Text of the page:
On the Cusp:
A Prism From Coal
A Prism From Coal, Michelle Daugherty’s second chapbook, makes the reader think. It is a well crafted, dense book that is expertly organized and thought out. Divided into three parts (Cusp of a Girl, Observations, and Interactions), the reader embarks on a journey with the poet from questioning to resolution, from juvenileness to maturity. Several themes—self-discovery, life in the Los Angeles area, relationships with others—are continually investigated.
In Part 1: Cusp of a Girl, Daugherty explores the blunt boundaries of an adolescent girl growing into her womanly skin. She writes of macroscopic issues, such as growing up urban but still being vulnerable and longing for adult love and respect out of an adolescent relationship, as well as specific issues, such as a childhood surrounded by adult addiction and a personal thank you to someone who has stood by her throughout the hardship, changes, and triumphs. The reader finds herself in a variety of settings, but reinforced emotions ground the poems. This section is about what happens to who we were as we become the next incarnation of ourselves. The girl is “on the cusp,” numb. She is “shoddy machine” and “a little too scientific.” What is left is the material and tools that will be used to create the woman. For all the angst, though, Daugherty’s voice has a bit of melancholy. She tells us, so succinctly, that “even rows of tic-tac-tow can’t bring back childhood.” Sure, remaining stagnant may be easier, but this isn’t an option for our speaker—or our poet. Though in Part 1 Daugherty discredits herself as “not capable of beckoning so much attention,” she certainly is. What is perhaps most striking about this section is that it lacks the overpowering sense of self-importance often associated with individuals (not to mention poets!) at this age. Instead, Daugherty’s voice is humble, yet confident. She knows her scars are “no worse” than the reader’s, that pain—even her personal and very real pain—is relative. This is an important discovery for any of us to make. Ultimately, the reader turns the page on Part I certain of one thing: Daugherty’s voice is “not afraid,/just not finished.”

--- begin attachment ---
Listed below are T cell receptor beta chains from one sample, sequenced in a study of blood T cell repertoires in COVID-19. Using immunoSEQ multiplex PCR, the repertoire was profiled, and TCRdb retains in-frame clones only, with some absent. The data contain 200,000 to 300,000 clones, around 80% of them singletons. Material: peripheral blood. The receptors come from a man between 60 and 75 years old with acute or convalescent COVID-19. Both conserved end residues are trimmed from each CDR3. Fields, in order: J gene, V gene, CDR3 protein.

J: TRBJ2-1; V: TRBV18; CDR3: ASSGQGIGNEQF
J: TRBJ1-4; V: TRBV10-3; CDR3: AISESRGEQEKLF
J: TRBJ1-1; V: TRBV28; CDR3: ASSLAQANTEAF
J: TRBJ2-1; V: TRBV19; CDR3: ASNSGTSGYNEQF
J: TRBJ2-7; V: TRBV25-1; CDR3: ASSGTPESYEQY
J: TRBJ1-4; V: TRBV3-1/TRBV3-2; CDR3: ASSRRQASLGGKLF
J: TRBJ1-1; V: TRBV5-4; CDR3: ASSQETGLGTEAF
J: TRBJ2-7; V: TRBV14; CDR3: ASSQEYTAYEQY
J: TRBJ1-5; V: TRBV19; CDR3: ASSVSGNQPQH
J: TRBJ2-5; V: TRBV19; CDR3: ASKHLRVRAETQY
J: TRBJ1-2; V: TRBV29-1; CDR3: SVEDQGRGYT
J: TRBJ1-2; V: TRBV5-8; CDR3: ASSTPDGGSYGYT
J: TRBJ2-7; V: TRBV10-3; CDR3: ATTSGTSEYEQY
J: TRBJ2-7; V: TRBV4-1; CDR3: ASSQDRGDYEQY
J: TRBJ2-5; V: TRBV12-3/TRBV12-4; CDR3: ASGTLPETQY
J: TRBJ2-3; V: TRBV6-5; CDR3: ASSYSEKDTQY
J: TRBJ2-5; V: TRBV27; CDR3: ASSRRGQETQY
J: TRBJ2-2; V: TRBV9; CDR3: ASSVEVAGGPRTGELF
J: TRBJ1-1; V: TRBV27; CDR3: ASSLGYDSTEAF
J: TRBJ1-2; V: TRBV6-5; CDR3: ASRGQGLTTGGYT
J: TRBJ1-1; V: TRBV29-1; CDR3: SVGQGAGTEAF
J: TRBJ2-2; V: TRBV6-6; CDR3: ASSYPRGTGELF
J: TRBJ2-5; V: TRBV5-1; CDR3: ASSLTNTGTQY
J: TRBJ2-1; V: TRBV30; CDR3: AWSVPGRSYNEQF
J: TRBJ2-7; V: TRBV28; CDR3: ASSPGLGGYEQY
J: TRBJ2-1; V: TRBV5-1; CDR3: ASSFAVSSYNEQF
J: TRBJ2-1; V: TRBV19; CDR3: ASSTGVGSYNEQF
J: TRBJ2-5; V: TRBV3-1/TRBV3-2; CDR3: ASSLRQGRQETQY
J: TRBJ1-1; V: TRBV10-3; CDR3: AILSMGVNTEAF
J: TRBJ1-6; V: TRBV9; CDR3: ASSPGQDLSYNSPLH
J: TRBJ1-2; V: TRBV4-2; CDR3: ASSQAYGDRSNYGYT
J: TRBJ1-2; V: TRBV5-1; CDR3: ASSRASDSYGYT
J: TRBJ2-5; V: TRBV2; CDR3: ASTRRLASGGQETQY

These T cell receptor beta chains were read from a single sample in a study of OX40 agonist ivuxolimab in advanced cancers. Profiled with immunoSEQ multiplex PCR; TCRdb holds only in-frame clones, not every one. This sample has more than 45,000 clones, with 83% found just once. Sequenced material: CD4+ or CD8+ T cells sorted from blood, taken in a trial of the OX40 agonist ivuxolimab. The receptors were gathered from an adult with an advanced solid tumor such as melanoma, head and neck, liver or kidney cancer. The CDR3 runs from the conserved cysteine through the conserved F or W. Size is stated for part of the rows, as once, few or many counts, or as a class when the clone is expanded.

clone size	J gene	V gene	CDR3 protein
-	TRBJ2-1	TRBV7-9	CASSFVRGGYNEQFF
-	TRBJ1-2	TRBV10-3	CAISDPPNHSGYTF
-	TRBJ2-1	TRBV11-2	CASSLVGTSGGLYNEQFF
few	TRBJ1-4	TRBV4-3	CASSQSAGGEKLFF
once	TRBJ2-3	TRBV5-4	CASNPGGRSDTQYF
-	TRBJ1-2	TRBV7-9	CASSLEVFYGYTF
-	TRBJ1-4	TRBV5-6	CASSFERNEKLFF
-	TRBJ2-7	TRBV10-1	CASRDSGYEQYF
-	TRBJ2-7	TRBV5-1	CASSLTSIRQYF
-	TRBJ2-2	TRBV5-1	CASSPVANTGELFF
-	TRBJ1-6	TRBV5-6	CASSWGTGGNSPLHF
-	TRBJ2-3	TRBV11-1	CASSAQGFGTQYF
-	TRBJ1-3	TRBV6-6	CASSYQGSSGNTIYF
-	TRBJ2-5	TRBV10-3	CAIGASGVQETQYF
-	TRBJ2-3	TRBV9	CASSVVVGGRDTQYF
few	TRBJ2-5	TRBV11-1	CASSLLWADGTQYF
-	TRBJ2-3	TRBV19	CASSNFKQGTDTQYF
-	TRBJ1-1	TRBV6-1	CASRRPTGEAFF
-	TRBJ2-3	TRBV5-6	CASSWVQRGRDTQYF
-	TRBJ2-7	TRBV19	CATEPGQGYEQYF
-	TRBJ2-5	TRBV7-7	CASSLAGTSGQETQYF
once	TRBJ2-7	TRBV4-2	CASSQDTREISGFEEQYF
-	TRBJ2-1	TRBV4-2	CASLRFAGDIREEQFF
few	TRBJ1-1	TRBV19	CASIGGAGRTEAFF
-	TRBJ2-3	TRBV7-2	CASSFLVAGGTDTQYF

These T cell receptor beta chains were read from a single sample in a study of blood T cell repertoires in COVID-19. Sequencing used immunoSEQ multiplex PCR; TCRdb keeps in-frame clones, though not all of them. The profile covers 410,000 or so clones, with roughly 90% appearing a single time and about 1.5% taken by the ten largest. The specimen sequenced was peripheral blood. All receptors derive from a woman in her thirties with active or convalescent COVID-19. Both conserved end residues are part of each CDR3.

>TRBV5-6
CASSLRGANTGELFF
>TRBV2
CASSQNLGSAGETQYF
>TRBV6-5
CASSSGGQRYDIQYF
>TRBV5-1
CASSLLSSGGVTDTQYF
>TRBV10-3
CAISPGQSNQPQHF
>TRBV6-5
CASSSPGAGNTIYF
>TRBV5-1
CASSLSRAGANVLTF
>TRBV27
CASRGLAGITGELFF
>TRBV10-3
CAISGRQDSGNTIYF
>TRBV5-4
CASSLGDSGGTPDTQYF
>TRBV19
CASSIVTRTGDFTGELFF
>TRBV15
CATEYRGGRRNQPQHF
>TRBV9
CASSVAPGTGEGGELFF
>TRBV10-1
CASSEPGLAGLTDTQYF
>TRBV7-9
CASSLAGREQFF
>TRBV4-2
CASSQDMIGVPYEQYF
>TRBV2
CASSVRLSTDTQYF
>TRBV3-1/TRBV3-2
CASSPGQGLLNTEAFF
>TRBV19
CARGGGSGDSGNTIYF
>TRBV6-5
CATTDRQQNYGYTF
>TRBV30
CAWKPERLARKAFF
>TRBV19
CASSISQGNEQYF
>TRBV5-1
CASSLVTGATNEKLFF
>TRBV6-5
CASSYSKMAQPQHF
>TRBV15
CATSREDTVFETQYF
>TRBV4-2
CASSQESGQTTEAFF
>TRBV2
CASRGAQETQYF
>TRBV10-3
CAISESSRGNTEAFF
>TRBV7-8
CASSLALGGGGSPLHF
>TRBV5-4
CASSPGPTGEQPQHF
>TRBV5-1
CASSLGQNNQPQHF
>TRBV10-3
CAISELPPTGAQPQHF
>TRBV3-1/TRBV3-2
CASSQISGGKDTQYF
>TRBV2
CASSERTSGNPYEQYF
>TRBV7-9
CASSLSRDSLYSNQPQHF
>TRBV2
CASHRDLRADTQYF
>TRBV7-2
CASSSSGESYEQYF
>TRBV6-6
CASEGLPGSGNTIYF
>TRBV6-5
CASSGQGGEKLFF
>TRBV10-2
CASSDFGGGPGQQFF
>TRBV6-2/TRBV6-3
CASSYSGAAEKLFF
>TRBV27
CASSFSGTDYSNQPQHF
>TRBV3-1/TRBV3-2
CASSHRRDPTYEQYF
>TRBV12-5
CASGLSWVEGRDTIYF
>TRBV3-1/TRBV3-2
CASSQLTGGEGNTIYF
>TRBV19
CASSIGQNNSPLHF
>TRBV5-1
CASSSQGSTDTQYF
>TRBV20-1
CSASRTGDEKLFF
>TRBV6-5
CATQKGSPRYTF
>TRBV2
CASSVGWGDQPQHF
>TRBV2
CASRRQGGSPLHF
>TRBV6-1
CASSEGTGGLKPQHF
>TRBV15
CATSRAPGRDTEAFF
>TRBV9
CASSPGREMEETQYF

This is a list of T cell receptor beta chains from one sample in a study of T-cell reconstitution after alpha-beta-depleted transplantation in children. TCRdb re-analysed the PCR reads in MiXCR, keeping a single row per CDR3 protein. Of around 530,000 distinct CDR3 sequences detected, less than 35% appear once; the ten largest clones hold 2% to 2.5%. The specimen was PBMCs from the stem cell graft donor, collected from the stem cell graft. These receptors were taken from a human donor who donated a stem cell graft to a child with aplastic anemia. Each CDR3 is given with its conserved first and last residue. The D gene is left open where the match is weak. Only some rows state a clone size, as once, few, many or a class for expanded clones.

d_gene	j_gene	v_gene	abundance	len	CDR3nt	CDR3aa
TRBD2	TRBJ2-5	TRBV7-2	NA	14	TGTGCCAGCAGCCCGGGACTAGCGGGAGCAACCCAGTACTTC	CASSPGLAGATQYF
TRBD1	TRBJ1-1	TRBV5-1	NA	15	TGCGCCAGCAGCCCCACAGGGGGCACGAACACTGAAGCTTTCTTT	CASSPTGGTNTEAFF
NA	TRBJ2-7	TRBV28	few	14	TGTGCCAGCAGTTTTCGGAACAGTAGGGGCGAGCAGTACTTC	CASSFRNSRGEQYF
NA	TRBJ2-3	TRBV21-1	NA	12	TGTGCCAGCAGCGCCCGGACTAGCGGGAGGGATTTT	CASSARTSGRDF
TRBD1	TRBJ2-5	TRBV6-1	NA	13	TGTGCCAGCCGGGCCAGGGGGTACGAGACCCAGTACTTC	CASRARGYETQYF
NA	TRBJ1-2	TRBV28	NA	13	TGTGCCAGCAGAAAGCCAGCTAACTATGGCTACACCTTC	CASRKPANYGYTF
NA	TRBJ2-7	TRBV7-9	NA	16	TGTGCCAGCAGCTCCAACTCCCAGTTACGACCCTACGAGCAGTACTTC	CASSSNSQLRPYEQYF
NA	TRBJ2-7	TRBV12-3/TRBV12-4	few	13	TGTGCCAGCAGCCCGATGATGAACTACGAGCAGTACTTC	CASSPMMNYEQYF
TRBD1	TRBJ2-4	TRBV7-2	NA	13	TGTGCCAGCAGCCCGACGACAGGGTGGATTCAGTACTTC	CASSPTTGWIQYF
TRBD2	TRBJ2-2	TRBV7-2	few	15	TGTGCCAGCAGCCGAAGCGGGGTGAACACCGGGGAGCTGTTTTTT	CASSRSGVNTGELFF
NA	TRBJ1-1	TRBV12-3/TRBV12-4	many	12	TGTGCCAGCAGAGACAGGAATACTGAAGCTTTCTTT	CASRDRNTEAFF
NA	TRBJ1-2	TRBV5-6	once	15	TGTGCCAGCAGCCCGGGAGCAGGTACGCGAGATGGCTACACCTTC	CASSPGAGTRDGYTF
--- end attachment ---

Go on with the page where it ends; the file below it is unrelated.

Daugherty does not disappoint the reader in Part 2: Observations. These poems paint vibrant images of the world through the speaker’s eyes. Part 2 begins with a piece which anyone who has ever gone to or participated in a poetry reading can relate. “Bathroom Poet,” like the other pieces in this section, includes a speaker who relates to the subject. “I wonder if he reads palms/until I remember I never shook his hand.” Daugherty creates an interesting tension: observational poems that include the speaker doing something. How observational is that? Perhaps “Reflections” is a more apt term for this section. Still, the pieces work. The same vivid descriptions and unmistakable mark of the poet that we came to know in Part 1 are present. We find the speaker a bit softer, though, a bit rounder around the corners. For example, whereas in Part I we might have found our speaker describing flowers that one grew, or no longer grow, or never will grow again, here we find her wishing for beauty for herself and others.
I wanted to give you something that grows,
then say, ‘At the bloom you would be healed.’
But I’m afraid flowers wilt.
This softness threads together the pieces in Part 2. This is not to suggest that Observations is without strength or punch (check out “February” and “Negative Emissions”). Instead, these poems again represent Daugherty’s awareness of how her place in the world is shifting.
In Part 3: Interactions, Daugherty actively confronts those around her. In “Woman’s Lib” she challenges the accepted roles of women and men. “Fuck Woman’s Lib!” she says. This is an exciting piece. The reader expects the speaker to take the opposite role, to be a charging bull in her new womanhood. Instead, she explores the power and unmistakable strength of women in their femininity. In “Nathan,” Daugherty speaks to and about a specific person, which makes this one of the most intimate pieces in the section. In “Shooting to Feel” Daugherty shows us how not interacting intimately with one other creates apathy. In “Vampire Movie Screening” we are returned to descriptions of Hollywood, which makes a nice loop to Part 1. Again, Daugherty muses on growing up in the most plastic setting in America, if not the world. She finds a ripple of life, though, which is her gift. “The Reading of My Will,” the last piece in Interactions, begins with a description of people on the same bus she is riding. When she says “I’ve decided to love the despicable,” the reader knows she is talking about herself as much as those around her. What better gift to give the world: a sense of love for life, for others, and for the self. In this piece, the speaker gives up her life to others for inspiration just as she has gotten inspiration from them. She has found resolution in her ruminations. The reader knows her now, and her words ring true and sincere.
A Prism From Coal is a true collection of work. The individual poems work on their own, in the context of their parts, and in the complete book. Daugherty’s voice is strong, confident, and wonderfully haunting and sinister. Daugherty pushes herself a little more with each piece, and it shows. By the end of the book the reader gets the sense that we’re no longer dealing with Daugherty on the cusp of being a girl, but rather on the cusp of being a woman and a mature poet.
Daugherty, Michelle. A Prism From Coal. 2002. 38 pages.